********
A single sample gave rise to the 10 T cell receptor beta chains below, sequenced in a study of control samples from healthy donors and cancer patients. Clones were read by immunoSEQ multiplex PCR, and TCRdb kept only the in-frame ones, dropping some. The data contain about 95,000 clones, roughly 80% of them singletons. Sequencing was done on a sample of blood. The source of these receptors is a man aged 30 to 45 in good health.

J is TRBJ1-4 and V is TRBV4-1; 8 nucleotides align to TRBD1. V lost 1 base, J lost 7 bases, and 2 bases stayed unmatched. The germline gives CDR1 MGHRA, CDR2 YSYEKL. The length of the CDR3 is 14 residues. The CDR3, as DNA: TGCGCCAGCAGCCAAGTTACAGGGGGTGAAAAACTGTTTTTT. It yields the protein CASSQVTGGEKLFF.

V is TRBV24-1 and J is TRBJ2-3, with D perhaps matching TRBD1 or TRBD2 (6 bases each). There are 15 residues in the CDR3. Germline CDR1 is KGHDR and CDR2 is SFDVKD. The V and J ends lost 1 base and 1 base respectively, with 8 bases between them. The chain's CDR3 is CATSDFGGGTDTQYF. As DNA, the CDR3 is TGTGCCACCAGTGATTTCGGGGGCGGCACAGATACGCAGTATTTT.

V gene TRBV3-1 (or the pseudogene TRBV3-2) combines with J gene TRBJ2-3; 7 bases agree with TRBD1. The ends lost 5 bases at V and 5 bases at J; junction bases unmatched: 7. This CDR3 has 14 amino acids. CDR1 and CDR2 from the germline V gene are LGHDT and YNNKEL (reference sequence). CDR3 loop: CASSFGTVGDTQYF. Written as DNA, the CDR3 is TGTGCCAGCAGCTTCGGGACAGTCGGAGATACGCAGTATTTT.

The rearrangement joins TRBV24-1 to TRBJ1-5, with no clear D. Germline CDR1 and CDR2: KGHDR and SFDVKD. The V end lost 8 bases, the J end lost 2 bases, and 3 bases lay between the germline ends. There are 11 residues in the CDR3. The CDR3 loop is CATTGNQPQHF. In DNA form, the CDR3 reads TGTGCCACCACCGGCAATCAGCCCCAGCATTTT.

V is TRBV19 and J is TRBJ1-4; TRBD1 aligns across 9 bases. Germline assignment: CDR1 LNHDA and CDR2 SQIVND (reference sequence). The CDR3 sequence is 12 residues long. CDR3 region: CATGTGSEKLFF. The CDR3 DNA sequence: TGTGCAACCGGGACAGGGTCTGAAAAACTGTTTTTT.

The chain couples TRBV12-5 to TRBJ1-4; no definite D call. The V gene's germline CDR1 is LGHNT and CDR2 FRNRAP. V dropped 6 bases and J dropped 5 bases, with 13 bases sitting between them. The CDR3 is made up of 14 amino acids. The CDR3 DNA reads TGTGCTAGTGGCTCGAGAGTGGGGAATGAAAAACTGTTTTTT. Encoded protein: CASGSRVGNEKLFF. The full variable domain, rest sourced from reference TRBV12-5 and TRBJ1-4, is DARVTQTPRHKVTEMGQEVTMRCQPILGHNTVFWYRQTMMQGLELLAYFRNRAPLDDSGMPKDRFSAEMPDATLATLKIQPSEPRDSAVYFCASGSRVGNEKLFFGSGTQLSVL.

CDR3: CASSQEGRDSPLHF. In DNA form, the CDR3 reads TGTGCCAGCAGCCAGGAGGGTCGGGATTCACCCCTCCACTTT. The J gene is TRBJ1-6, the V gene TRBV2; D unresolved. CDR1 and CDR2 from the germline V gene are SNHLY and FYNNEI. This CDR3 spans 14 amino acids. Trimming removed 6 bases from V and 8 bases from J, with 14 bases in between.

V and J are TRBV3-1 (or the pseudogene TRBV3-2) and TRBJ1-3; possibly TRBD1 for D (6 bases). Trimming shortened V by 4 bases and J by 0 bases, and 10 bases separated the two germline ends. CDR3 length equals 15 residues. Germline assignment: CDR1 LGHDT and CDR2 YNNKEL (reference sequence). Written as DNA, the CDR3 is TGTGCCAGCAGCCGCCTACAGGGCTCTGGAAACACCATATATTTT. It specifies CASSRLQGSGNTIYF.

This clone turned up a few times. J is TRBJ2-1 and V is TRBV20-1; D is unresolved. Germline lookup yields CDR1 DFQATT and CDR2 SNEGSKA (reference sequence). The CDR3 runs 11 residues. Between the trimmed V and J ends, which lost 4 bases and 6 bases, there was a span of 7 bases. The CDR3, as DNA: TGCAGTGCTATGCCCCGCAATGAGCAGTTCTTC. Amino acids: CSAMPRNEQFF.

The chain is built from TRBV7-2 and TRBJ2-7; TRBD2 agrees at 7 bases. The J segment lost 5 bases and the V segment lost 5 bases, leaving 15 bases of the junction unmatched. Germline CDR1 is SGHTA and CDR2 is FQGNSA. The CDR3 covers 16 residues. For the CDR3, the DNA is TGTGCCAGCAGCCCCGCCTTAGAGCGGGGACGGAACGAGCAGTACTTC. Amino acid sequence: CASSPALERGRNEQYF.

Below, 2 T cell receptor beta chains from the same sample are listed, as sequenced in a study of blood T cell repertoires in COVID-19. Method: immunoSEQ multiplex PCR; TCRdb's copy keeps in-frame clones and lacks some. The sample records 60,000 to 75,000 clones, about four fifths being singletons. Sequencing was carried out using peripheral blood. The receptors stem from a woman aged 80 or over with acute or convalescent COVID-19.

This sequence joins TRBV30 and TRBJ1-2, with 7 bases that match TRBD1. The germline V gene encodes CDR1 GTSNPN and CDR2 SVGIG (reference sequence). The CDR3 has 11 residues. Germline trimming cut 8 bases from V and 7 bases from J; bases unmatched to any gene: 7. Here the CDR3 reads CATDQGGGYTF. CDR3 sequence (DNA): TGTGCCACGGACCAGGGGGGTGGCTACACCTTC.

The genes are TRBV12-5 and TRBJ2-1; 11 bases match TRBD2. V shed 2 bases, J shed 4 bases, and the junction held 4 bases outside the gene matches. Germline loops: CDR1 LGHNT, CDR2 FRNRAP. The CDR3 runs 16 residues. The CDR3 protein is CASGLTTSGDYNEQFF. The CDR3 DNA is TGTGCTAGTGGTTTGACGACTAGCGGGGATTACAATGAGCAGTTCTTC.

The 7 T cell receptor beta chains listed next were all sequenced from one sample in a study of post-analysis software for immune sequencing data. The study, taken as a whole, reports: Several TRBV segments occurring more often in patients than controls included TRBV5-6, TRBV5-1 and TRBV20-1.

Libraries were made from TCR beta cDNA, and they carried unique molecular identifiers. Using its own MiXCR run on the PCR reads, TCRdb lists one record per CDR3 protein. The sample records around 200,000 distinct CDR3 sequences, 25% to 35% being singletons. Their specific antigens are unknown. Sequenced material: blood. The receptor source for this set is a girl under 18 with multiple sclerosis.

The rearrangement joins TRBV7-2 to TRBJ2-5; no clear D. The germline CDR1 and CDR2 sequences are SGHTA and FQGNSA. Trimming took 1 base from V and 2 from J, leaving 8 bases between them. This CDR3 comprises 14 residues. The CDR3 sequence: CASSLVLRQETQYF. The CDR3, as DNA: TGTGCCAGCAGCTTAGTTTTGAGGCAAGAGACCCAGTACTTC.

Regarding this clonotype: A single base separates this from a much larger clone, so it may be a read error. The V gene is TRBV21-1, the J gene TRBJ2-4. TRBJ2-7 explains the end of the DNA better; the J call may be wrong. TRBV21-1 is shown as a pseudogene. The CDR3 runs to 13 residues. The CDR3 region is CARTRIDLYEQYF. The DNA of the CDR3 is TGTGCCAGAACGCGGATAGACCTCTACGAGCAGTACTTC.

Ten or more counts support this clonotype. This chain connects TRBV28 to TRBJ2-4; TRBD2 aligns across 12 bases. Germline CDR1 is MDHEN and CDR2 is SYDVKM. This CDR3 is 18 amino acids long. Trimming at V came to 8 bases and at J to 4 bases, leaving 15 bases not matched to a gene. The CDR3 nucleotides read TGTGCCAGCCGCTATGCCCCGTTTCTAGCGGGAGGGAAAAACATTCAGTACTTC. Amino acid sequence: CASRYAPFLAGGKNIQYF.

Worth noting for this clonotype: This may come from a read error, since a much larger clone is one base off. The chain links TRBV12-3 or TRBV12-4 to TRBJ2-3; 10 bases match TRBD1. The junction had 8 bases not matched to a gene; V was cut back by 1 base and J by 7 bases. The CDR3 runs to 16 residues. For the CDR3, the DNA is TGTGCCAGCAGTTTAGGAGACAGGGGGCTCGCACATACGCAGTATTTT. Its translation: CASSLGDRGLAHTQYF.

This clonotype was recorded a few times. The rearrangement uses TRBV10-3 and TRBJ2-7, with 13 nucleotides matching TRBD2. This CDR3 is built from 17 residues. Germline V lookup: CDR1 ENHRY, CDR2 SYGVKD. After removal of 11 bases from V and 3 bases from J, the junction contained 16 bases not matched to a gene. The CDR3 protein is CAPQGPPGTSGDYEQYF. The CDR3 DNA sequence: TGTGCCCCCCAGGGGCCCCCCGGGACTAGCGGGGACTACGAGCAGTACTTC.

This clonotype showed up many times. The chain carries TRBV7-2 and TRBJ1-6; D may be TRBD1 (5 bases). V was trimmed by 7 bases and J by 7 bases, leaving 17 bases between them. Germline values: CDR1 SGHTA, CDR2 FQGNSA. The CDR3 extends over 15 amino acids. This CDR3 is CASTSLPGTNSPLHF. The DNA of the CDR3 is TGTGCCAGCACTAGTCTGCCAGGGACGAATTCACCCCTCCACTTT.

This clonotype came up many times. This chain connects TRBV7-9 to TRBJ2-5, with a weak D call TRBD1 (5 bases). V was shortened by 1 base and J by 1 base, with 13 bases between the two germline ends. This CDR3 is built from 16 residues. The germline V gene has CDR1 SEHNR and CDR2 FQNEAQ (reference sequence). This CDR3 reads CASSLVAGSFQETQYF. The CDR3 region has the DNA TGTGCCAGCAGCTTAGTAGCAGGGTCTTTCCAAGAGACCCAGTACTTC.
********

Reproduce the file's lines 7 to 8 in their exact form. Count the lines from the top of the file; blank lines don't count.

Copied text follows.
The chain couples TRBV12-5 to TRBJ1-4; no definite D call. The V gene's germline CDR1 is LGHNT and CDR2 FRNRAP. V dropped 6 bases and J dropped 5 bases, with 13 bases sitting between them. The CDR3 is made up of 14 amino acids. The CDR3 DNA reads TGTGCTAGTGGCTCGAGAGTGGGGAATGAAAAACTGTTTTTT. Encoded protein: CASGSRVGNEKLFF. The full variable domain, rest sourced from reference TRBV12-5 and TRBJ1-4, is DARVTQTPRHKVTEMGQEVTMRCQPILGHNTVFWYRQTMMQGLELLAYFRNRAPLDDSGMPKDRFSAEMPDATLATLKIQPSEPRDSAVYFCASGSRVGNEKLFFGSGTQLSVL.

CDR3: CASSQEGRDSPLHF. In DNA form, the CDR3 reads TGTGCCAGCAGCCAGGAGGGTCGGGATTCACCCCTCCACTTT. The J gene is TRBJ1-6, the V gene TRBV2; D unresolved. CDR1 and CDR2 from the germline V gene are SNHLY and FYNNEI. This CDR3 spans 14 amino acids. Trimming removed 6 bases from V and 8 bases from J, with 14 bases in between.